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VOL. V^. NO, 709. ~ ' " " ~ JUNEAU, ALASKA, THURSDAY,'.MARCH 4, 1915. ~ . PRICE TEN CENTS.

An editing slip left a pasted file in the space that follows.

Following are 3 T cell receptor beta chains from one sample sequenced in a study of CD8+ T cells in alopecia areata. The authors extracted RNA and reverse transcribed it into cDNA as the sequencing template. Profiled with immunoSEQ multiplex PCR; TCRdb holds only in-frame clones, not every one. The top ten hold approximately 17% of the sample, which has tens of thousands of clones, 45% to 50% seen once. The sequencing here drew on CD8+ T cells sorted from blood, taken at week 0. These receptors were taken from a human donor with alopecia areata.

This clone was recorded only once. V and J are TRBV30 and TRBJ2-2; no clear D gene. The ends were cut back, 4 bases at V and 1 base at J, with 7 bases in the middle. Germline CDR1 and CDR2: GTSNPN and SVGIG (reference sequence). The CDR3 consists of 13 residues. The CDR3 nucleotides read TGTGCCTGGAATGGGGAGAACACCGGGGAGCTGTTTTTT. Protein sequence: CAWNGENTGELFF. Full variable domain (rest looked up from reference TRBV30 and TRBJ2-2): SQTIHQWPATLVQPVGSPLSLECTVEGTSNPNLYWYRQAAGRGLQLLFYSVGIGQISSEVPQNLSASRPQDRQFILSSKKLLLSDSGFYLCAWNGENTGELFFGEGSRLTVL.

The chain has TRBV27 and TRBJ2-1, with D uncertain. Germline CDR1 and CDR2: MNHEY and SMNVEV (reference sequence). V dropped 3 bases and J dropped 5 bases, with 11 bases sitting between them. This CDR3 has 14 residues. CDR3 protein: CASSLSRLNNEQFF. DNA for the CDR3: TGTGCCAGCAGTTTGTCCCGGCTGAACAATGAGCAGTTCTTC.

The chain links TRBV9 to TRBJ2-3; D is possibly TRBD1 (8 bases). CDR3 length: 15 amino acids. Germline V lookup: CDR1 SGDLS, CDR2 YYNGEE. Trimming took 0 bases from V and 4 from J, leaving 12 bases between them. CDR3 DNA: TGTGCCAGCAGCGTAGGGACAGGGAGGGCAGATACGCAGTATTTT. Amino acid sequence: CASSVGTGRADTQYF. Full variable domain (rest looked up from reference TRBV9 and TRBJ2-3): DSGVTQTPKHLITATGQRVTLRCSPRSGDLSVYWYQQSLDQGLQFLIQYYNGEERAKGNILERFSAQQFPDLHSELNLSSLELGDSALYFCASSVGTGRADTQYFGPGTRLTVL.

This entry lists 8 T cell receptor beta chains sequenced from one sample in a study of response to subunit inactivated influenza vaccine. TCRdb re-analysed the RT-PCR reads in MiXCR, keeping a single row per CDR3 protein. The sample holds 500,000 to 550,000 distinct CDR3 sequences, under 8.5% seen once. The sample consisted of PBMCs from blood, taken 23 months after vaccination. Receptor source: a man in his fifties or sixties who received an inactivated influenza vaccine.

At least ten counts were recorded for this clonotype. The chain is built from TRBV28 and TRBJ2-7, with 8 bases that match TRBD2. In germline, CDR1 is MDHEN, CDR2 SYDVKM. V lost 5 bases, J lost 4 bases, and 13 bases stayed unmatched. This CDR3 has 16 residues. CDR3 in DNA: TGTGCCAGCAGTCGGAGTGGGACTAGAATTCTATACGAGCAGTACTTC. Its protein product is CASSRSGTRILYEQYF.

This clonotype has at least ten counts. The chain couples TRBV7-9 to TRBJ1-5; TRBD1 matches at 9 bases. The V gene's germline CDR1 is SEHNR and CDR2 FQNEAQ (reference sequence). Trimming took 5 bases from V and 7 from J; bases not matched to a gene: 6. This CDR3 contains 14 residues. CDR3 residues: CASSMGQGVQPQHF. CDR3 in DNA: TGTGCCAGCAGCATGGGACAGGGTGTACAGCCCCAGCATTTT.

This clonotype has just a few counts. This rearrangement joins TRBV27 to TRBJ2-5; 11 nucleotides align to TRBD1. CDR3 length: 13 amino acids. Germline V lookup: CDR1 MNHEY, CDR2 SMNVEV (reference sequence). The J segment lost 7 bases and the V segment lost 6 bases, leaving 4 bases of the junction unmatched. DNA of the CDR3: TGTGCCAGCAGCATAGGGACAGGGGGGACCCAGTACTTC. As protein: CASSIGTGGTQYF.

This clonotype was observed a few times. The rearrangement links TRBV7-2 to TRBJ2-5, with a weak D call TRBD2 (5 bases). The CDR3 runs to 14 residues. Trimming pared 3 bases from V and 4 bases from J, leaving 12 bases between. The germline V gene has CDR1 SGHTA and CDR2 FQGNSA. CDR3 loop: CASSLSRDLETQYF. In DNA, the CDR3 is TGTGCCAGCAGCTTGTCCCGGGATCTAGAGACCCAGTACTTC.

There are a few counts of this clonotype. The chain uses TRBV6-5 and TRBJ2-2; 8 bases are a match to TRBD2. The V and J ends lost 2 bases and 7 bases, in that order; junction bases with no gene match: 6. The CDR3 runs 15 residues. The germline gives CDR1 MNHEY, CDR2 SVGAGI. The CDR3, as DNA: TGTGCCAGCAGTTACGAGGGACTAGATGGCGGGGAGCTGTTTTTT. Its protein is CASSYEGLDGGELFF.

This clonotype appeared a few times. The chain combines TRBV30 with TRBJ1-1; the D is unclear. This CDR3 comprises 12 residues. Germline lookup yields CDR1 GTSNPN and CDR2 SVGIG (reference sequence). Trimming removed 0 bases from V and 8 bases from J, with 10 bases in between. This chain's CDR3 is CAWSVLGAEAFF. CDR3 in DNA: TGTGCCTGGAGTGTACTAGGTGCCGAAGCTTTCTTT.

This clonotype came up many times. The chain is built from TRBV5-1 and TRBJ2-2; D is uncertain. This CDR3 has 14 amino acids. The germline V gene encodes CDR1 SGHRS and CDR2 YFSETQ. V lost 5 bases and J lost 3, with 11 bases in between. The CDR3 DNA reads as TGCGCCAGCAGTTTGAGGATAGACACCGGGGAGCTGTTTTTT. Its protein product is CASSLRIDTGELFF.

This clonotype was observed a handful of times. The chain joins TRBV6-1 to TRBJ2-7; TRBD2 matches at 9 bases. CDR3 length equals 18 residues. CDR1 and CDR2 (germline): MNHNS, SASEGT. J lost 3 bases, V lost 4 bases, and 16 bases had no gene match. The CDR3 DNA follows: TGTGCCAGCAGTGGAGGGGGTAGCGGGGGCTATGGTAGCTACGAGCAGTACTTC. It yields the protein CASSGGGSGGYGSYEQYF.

SCHOOLS TO GET GRANTS Of LAND A cablegram received In Juneau from Delegate James Wlckersham this morning conveys the Information that' the bill reserving sections 16 and 36j of all townships In Alaska for school purpose*, and section 33 In all town-: ships In the Tanana Valley for thej support of an agricultural college and school of mines to be located on four sections near Fairbanks, reserved as an experimental station, passed Con gress at four o'clock this morning. THANKS GOVERNOR AND LEGISLATURE. The telegram added: "Extend! thanks to the Governor and members! of the Legislature for their telegram. It vos the tuning point in a hard light against the measure by Repre sentative J. A. Falconer of Washing President Signs Bill. WASHINGTON. March 4. ? Presi dent Wilson signed the Wlckersham school lands bUI today. W1CKERSHAM LEAVES FOR HOME TONIGHT WASHINGTON. March i?Delegate James WIckersham. of Alaska, an nounced today that he will leave to night for home by way of Saa Diego and San Francisco. Delegate Wickersham is fairly well satisfied with the results of the pres ent Congress for Alaska. He is dis appointed. he said, because of the fail ure of the development board bill, but as the fight for that bad been aban doned several weeks ago. It had been discounted. The telegram referred to by Dele gate Wiciersbara was that signed by Gov. J. F. A. Strong and 19 members of the Alaska Legislature. ? **?>?*?>+ + + ???+?? ? * + ALLEGED DYNAMITERS * * UNDER ARREST + ? + ? NEW YORK. March 4? ? ? Frank Abarno and Charles Car- + + boae were indicted yesterday + ? for alleged complicity In New ?> ? York's dynamite plot that was + ? disclosed Tuesday by tho po- ? ? lice department ? ? It is reported than many fur- + + ther Indictments will be pre- ? ? sested. + ? ? 4- POLICE WORKING ON ? ? MANY DYNAMITE PLOTS * ? * 4 NEW' YORK, March 4.?Po- 4 ? lice Commissioner Woods tin- 4i ? no-meed today that the police 4 ? are working on many dynamite 4|: 4 plots In addition to the one to 4 ? blow up the St. Patrick's ca- 4 ? thedral. 4 ? Commissioner Woods says * 4 the results will folly Justify 4 ? the statements made by the po- 4 4 nee in its disclosure of Tuea- 4 4- day. 4 ? * ? GOETHALS TO BE 4 4 MAJOR-GENERAL 4 ? 4 4 WASHINGTON, March 4.-4 ? President Wood row Wilson this 4 ? morning nominated CoL George 4 4 W. Goethals to be a Major-Gen- 4 4 oral in recognition of his scr- 4 4 rices as builder of the Panama 4 4 canal. 4 4 4 FULL BLOOD INDIAN GETS BIG POSITION WASHINGTON. March 4.?Houston B. Teehee, of Oklahoma, a full Wood Indian, was nominated by the Presi dent today to be register of the Troav New Census Head. Samuel L. Rogers, of North Caro lina. was today nominated to bo Jl- , rector of the census, at a salary o? $6.- . o- Tear. V, , THE WEATHER TO OAS'. Minimum?S4. Rainfall?.4S Inch. Clondy. iCONGRESS GRINDING ATNOON ? + + CONGRESS ADJOURNS. ? * ?! + WASHINGTON, March 4. ? +j + The SLrty-third Congress ad- ?[ Journed this afternoon. Pres- +; + ident Wilson, after signing the % + bills passed, said: ; * + "A great Congress has ad- ? * Journed." r->4 + * + + *4,4,4, + 'i' + '!,+,>' WASHINGTON. March 4.? When' the noon hour was reached today the Senate and House of Representatives were still at work at a high rate of speed passing billa and perfecting those already passed. The clocks In the chambers of both housos of Con gress show that midnight of March 3 has not yet been reached. -r Ship BUI Withdrawn. Early yesterday, whoa It became ev ident that It would requlro many more hours than the life of the present Con gress to complete the work of the ses sion, Senator Duncan U. Fletcher, of Florida, withdrew the administration ship-purchase bill, which still occupied a place on the calendar as unfinished business, where it has been since Feb ruary 27* while other business was be ing transacted by unanimous consent The withdrawal was made after the Re publican Senators said that the filibus ter would be resumed if the Democrats attempted to pass the bill, though it was admitted that a majority of the Senators were ready to vote for it Greatest Fight In History. Senator Henry Cabot Lodge, of Mas-' sachusettn. when Senator Fletcher an nounced the abandonment of Che at tempt to pass the ship-purchase 'bill, said that "this ends the greatest fight in the history of the United States Senate." SENATE PASSES RIVERS AND HARBORS BILL) ?? WASHINGTON. March 4.?The Sen-; at? yesterday morning passed tho riv ers and harbors appropriation bill as It came from the committee without amendment It contained the items for a survey of Dry Strait in South eastern Alaska and the Snake river's mouth at Nome. President Signs Fortifications Bill WASHINGTON. March 4?President Wood row Wilson yesterday morning signed the sundry civil appropriations bill and the fortifications appropria tions bill. Naval Bill Agreed To WASHINGTON March 4.? After reaching an agreement yesterday morning that the two houses of_ Con gress would remain in continuous ses sion until adjournment some time to day, the two houses reached an l agreement on the naval appropriations > bill, providing for two superdread- > naughts and eighteen submarines. Retain Assistant Postmasters. WASHINGTON, March 4?Congress, by agreement, eliminated the provis ion in the postofflco bill abolishing as sistant-postmasters . President Signs Seaman's BUI. . WASHINGTON. March 4. ? Presi- 3 dent Woodrow Wilson this morning signed the seaman's bill and It became a law. Civil Sundry Bill Signed. Tho President signed the civil sun dry bill yesterday. It carries an ap propriation of $2,000,000 for the Alas ka railroad, and nearly $1,000,000 addi tional for other Alaska purposes. ? ? , CONGRESS THANKS A. B. C. DIPLOMATS WASHINGTON, March .4.? Both houses of Congress yesterday passed a resolution extending tho thanks of the United States to Ambassadors Naon. Dagama. and Suarez for their ? efforts as mediators In the Mexican 1 difficulties at the conference which l was herd at Niagara Fall* la3t Spring. On account of tho mediators bolng the Ambarfcadors of Argentina. Brazil" and Chile, the conference h.*>? been ? re ferred to as the A. B. C. conference. t ? ? ? I Empire want ads. get results ] RAILROAD REPORT IS COMPLETE WASHINGTON, March 4.?The Al aska Engineering commission's com pleted report was submitted to Sec retary of tho Interior Franklin K. ano today. Tho Secretary of tho Interior said that he has no statement to make at the present time. $2,600,000 Ready for Road. - Tho appropriation of $2,000,000 for the Alaska road provided for in the civil sundry bill makes $2,600,000 avail able, because there remains more than $600,000 of last year's appropri ation unexpended. The sundry civil bill carries nearly $3,000,000, all told, for Alaska pur poses. HOUSE STANDING | COMMITTEES NAMED! When the House of Representatives convened at 12:30. today the commit tee on rules, consisting of Speaker CoIUub, chairman, and Representatives Burns, Day, Coombs and Shoup an nounced, through the chair, tho follow ing standing committees: 1. Banks. Banking and Corporations ?Hcckman, Shoup. Coombs, Burns and Day. 2. Transportation. Commerce and Navigation?Moron. Holland. Driscoll, Tansy. Coombs nod Held. 3. Ways and Means, and Contingent Expenses?Burns. HecKman. Shoup. Daly. Moran, Driscoll and Tansy. 4. Elections, Election Laws and Mile age?Driscoll. Day. Moran. Getchell and Brltt. 5. Engrossment and Enrollment ? Tansy, Snow and Coombs. 6. Fisheries. Fish, Game and Agri culture?Noon, Heckman, Brltt, Dris coll and Daly. 7. Education, Public Health, Quaran tine and Morals?Britt, Moron, Snow and Holland. 8. Judiciary and Federal Relations ?Held. Shoup, Daly, Moran and Noon. 9. Labor. Capital and Immigration ?Daly, Brltt, Getchell, Snow and Held. 10. Territorial Institutions ~ Day, Noon, Driscoll, Hcckman and Coombs. 11. Printing ? Snow, Coombs and Brltt 12. Roads and Highways?Holland, Burns, Getchell. Daly and Tansy. 13. Mining and Manufacturers ? Getchell, Held, Burn?, Snow, Holland and Tansy. 14. Rules?Shoup, Burns, Moran and Holland. 15. Municipal Affairs ? Coombs, Shoup, Getchell, Drbcoll and Day. LONG TRIP FOR SENATOR McGANN Thomas McGann, the newly elected Senator from Nome, has a long trail nhcad him before ho reaches the capi tal of Alaska. He rnnst travel not loss than 1300 miles by dog team be fore he even reaches navigation. Starting from Nome, he will cross Norton Sound on the icc to St. Mich aels, 100 miles, sleeping a night or two on the ico; 65 miles more will take him to Kaltag on the Yukcn, and 100 miles more to Holy Cross. From Holy Cross It is only 400 miles to idltarod, and from Iditarod to Seward is 540 more, making a total mush of 1305 miles by dog sled, the shortest routo he can come. Figuring 40 miles per day, which is pretty high pressure for that distance, ho will be over a month getting to Seward. The spectacle of Davy Crockett go ing to Congress from Tennessee or Dr. Whitman riding from Oregon to tho Potomac is being re-enacted and duplicated this very day on the Al aska trail. But Senator McGann will get here. M'GANN IS ON WAY TO LEGISLATIVE SESSION NOME March 4.?Thomas McGann, Senator-Elect from tho Second divis ion. is on his way to Join tho Alaska Legislature. LENTEN SERVICE TONIGHT. _v? There will be Litany Service with iddress In Trinity Episcopal church :his evening at 7:30 followed by choir jractlco at 8 p. m. SENATE Nino bills were Introduce in tho Territorial Senate today. Senator Sul zer's bill to build roads and trails In tho First division, from tho forest mon oys, was .No. 1. Senator Millard in troduced a bill creating the office of Attorney-General of Alaska, appoint ive by the Coventor, and with a sal ary of $5,000 a year. Senator Aldrlch introduced a similar bilh but with tho provision that tho Legislature shall oloct the first attorney general and the peoplo tho Becond attornoy general. Senator Aldrich also Introduced his revonuo and taxation bill. Other bills were S. B. 3, Millard, an t act to amend the Session Lows of }913, relating to tho Inciting of crime; S. B. 4. amendatory of banking act: S. B. 5. adjudication of estates; S. B. S, Millard, elections: S. B. S, Aldrlch. providing office of attornoy general, and S. B. 9, Aldrlch, an act to repeal an act providing for the appointment of commissioners for the promotion of uniform legislation In tho United States. Tho Revenue Act. First of all. the revenue act would place a tax of $10 on lawyers. The fisheries tax on canned salmon Is des ignated at seven cents per case on "Red" salmon and one-half cont per case on all other kinds of Sainton. Othor taxes which the act would Im pose are as follows: On cold storage plants (sliding scale equal to one-half per cent of 5100 !n $100; ono per cont. bl" all Insurance 1 mining, quartz mills :?nd dredges, one half of one per cent of. net income in excess of $5,000, "net Income" mean pairs and betterments; meat markets,)] laundries, etc.. about ono per cent;;1 theatres, $50 per annum; water works,1: one por cent of net income In excess of $2400. Tho nttornoy general of the Terrl- ?> tory. If that office is created, would bo I called "upon to onforco the provisions I of the act and tho U. S. marshals, and dcputloa arc Instructed to asisst in.the ' enforcement of the act. In closing ] tho act says: t Sec. 7. All laws and parts of laws I la conflict with tho provisions hereof 1 are hereby repealed; but nothing here- < In contained shall be construed to re lievo any person, firm or corporation i from the payment of any J ax, penalty < and Interest accrued and owing un- < dor the act of which this act Is an 1 amendment. But all such taxes, pen alties. and Interest shall to paid, or ? collected and enforced by tho Attor ney-General as taxes herein provided j for aTe collected and enforced. i After tho bills wore rofcrrcd to the ) proper committees, the Senate ad- < jourued. 1 Morton Is Assistant. 1 Miss Agne? F. Williams, assistant l clerk of the Senate, tendered her res- < Ignation, owing to her duties in the t land office and Harry F. Morton was y elected to tho position. Mr. Morion < was assistant to Senate Cleric A. E. Light, in the legislative assembly two , years ago. He was nominated by Sen- , ator J. M. Tanner. , Three Blllo in House. An election bill providing a ulmpll- j fled form of the official ballot In Al- . nska, was Introduced in the House of i Hopresentatlvcs today by Represents.- ( tivo Dan Driscoll. Representative J. . R. Hcckman introduced a bill provld- ) ing a bounty of 515 on wolves and ?1 , on hair seals, payable by the Trens- t urer, and'a bill corresponding to the , road appropriation bill introduced in ; tho Senate by Senator Siilzcr. , The House held a short session, ad- <? Journing at 1:30 to meet again tomor- i row. A motion was passed asking for ^ Information from the Secretary of the c Territory, in regard to tho officials in Alaska who have been evading the en- j forcemcnt of laws passed by tho Leg islature two years ago. ROCKEFELLER. MAY HELP \ COLORADO DISTRESSED r NEW YORK, March .4. ? John D. ? Rockefeller, Jr., has telegraphed the f chamber of commerce at Trinidad, r Col, say|ng that the Rockefeller t Foundation stands ready to assist dos- v "All the News All the Time." USE MONEY A bill to appropriate moneys now In the Territorial Treasury, derived from th? salo of timber In tho Tongass Na tional forest, for tho construction of roads, trnlls and bridgos in tho First division, was Introduced In the Sen ate todny by Senator Charles A. Sul* zor.; Tho bill reads ns follows: Section 1. There Is horoby appropri ated from those sums of moneys In tho Forest Reserve Fund derived from the Tongoss National Forest, situated and being In Division No. 1, and which sums of moneys have accrued to the benefit of Division No. 1. Ter ritory of Alaska, In accordance with an act of Congress approved May 23, 1908, tho following: (a) For the construction of a road from tho city limits of tho city of Ket chikan to a point known and de scribed as Charcoal Point, In the pre cinct of Charcoal Point, tho sum of thlity thousand dollas. (b) For tho extension to low tide on Chomly Sound and Hetta Inlet of tho road known and described as tho "Por tage Road," Princo of Wales Island, and for nocessary repairs to said road, the sum of ten thousand dollars. (c) For tho construction of a bridge across the Mendenhall rlvor, at a point near Knudson's, the sum of two thousand dollars. (U) For tne repair ana extension ei tho roai from Sitka national monu-j ineht to Jamestown Bay, near 31tka, j the- sun: of two thousand dollars. (o) .For the improvomont of th?i Stlkino trail near WrangcH, the sum of Qvo thousand dollars. See. 2. Tho expenditure of tho said moneys :ind-the construction of tho mid jroads and bridge shall be vested In and .under tho supervision of tho Govcrnnor of Alaska, and he shall 1 inve full and complete jurisdiction ov ir tho location and construction of the i <aid roads and bridge; 1 Provided, that no money shall bo ox pcuded under this act unless suitable I md proper rights of way be granted jy property owners free cf all chargo :o tho Territory of AIa3ka; Provided further that all construction . work shall be performed and all sup- ' ?Hos shall bo furnished by cosnpoti- , ;ivo bld3 which shall be udly called , for by the Governor of Alaska, and ] whiclv shall bo open to bona Ada resl ients of Alaska only; ( Provided further, that there shall bo ( 10 moneys paid out under this act ex- , :ept upon the signed order of the Gov ernor of Alaska, countersigned by the Secretary of Alaska. ( In connection with tho bill, Sonator < Sulzcr said: "In my bill for tho construction of ( ?oads and trails in the First division < rom moneys paid in from and belong- j ng to the First division. 1 have in- ? :ludcd all the urgent needs that have ] seen brought to my attention. I , tnow these roads and trails aro very , ladly needed: There may bo others if which I havo no knowledge at. this i imc, and if so, 1 win be glad to do vnai i can 10 nave huv:u vivjitv-w iu "Tlie people of this division have i ments made lor a number of years,); joth by the Alaska Road Commission (-< uid by the Governor. The Alaska < load Commission have had no more 'unds than could care for the road i vork of the great Interior, and the I Sovemor, under the Taw, can take no 1 ictlon without an act by the leylala- < .uro. The road at Ketchikan li cs- < jecially badly needed, and the chU Iron thero are practically unable to i lofely attend school owing to the ock of a suitable road. Tho law pro 'Ides that this fund may bo used for school purposes also, but thero is lit- ( lo use In having schools if the cbll- ] iron cannot attend them without en- i iangering their Uvea. i "The money in the Forest Reserve c Amd represents only 25 per cent. ( >cr cent !n Alaska, and I am In fa- i ?or of a memorial to Congress to this iffect It le a mattor which vitally ;oing to pay in more and moro money t or tho use of forest products; we heed 1 oads and Iralfii badly, in fact our 3ec- 1 com the national government while t AUSTRIA BOMBARDS ATAVARI LONDON, March 4.? An Austrian fleet Is bombarding Antlvarl, the sea port of Albania. The activity of the Austrian and German war vessels In the Adriatic sea is believed to be, in part, a move, to cause the withdrawal of all or part: of the British and French vessels that; have been engaged against the Turksj at the Dardanelles and Suez canal. ? + ? ITALY WILL SUMMON : OFFICERS TO COLORS! ROME, March 4.?Tho Minister of War said yesterday that before the; end of March more than 7.000 officers j of the Italian army will he called to I the colors. This was accompanied by!! the declaration that the movement does not mean that Italy is prepar- ! lng for war of aggression, but that she will bo prepared for whatever eventualities that the Spring ma> bring forth. KAISER TO MEET !, KAISER ON FRONTIER ?+? GENEVA, March 4.?It is reported here that Emperor William of Gor- 1 many and Emperor Francis Joseph of " Austria-Hungary, with their staffs, wl'i , hold a conference at somo town near < the frontier between the two coun- : trieB. The rulers have not met since ; the war began. > it .Hollweg to Visit Austria. < BERLIN, March 4.?Chancellor von! iJethmaan-HoHweg's mrthcomlng via- l It to. the"-Austrian headquarters will I be for the ptirpose-oX-discussing per i sonally with high officials of the dual I monarchy the moat Important quea- c tlons pending between the triple alli ance power/, according to a Berlin dis patch to tha Frankfurter Zeitung. GERMANS ATTACK UNITED STATES 1 ... c BERLIN, March 4.?German papers ' ire continuing their tatacks on the United States. Speaking of the ex :hango of notes between tho United States and Germany, tho Cologne Ga- 11 X'tto say8: "No people who now refuse ;Lo rec )gr.i?.o the purport and Justness of the , 3erman policy can longer be regard- ! ?d as neutrals." German Expert Hit3 Also. P Count von Reventlow, German naval ixpcrt, says, speaking of the United Slates: "Tho Bhlpmcnts of weapons to our mender have filled public opinion In ^ Sermany with deep Indignation and (] dttcrncss against tho United States. Statistics of the amount of these ship- c nents show that the Germans are lot now justified In speaking of friend y relations." FRANCE RETIRES 14 ADDITIONAL GENERALS . _ ?.1. & PARIS, March 4.?Fourteen goner- ^ tls of brigades havo been transferred ?j> the roservo list by Gon. Joffre, In xddltion to the nine generals of the llvislor. whose transfer was announc- . ;d yesterday. Tho vacancies in brigade commands 0 yill be filled by younger men. Among p ho3e promoted is Count Edouard de . MacMahon son of tho former presi- 1 lent of France, who has been a Col )nel of Infrantry. C -ORMER NEWSPAPEk MAN GETS MENTION ^ LONDON, March 4.?Tho name of Captain Norman G. Thwaites, former y of the New York World staff and low of tho Fourth Dragoon Guards, s mentioned in Field Marshal French's ^ lispatch among the officers and men!11 >f various regiments whose services l' vore marked by particular distinction , c , c 4UNGARIAN COLLECTION 0 FOR THE 'FRISCO FAIR 11 ROME, March 4.?J. Neillsor. Laur- ">v rik, the special nrt representative of ni ho Panuma-Pacific exposition, who is f: n Berlin now, has obtained a compre- 0 LOnsivo collection of Hungarian art " iBjccts for that exposition. It em- al traces 460 r^lntlngs. sculptures and n pen tries, tie work- of more than 100 .rtl-itM, ar.?!''Tiistratea the develop- ft sent of Ifui rlan art up to this day. aj ATTACK Of WARSHIPS RESUMED ? + 4r:4 ?:? + ???? ? * * ? BRITISH SHIP ? ? IS DAMAGED ? -5- ? * AMSTERDAM, March 4. ? + *:? The British cruiser Zephyr was *? v badly dameged this morning -> In the Dardanelles, according + to advices received here. + ? One hundred and fifty of the + * men on the Zephyr wcro wound- ? ? ed. + * ? v + 4 4 ? ? +! ', ? ? + 4 ? ? ? e ATHENS, March 4.?The bombard ment of the Inner forts of the Dar danelles was resumed this morning. The wind that prevailed yesterday sub sided, and a marked Improvement In ihe effectiveness of the firing Is evi dent. The ships of the allied fleet are slowly making their way Into the strait. GERMAN-AUSTRIAN FLEET ON WAY LONDON, March 4.?The Austrian fleet which sailed from Pola at dawn Tuesday morning for the purpose of raising the siege of the Dardanelt-s :onsicted of Austrian and German submarines, several torpedo boats, ir.d destroyers. Poia Is Austria's na zal base, and the fleet passed out in :o the Adriatic bound for the Medlt :rrancan. The fleet ic likely to be Intercepted jefore It reaches the entrance of the Dardanelles. The waters of the Ad ?latlo and Mediterranean contain s arge fleot of Brltlsh nnd French men >f war. London Says Patience. LONDON, March 4.?Tho War Offlcrj isks that those who are watching with ntorest tho passage of floot through ho Dardanelles to exercise patience. It alls attention to the fact that it has aken weeks to destroy tho outer for ificatlons and to reach the point at alned, and suggests that the work hat is before tho fleot is one that re ires cautious and patient persistence. Tho allied fleet has been Joined by he Russian cruiser Askold. The total casualties to dato have een less than a doucn and most of ho injuries are slight. ?RENCH SHIP DESTROYS FORTRESS NAPOLEON PARIS, March 4.?It was officially nnounced yesterday evening that tho 'urklsh fortress Napoleon on tho Dar anelles wa3 destroyed during the ombardment by tho French battleship faufois. ALLIED ARMIES ARE STILL WINNING LONDON, March 4.?Reports frcm oth the western and eastern war rcas are accounts of successes for the Jlies' arms. Thero has been heavy artillery iuels at various points along the .?estern battle line, and the Allies ave made marked advances In sov ral places, particularly In the Cham ogne region. Germany admits that the Russians ave made gains In Poland this week. The Russians aro advancing in Buk wlna, and making gains in Gallcta. Tho Turks continue to retreat In laucasus. ANOTHER AMBASSADOR JUSTIFIES GERMANY LONDON, March 4.?A dispatch to be Chronicle from Christiaua. says bat the German Ambassador at Chrls iana, Count Obeundorff has published be following announcement: "England han proclaimed our mcr Uc&s annihilation, Ightlng not only ur armies but still more, by every leans, our Qbaceful population by 'anting to starve us. Against this aw and unprecedented method of war ire, wo defend ourselves with wcap ns striking our adversaries at their lost vulnerable point. Wo seek him t home off the British coa3L" M. C. Stewart returned last evening ?om Gypsnm, wbero ho ha3 been lending several months.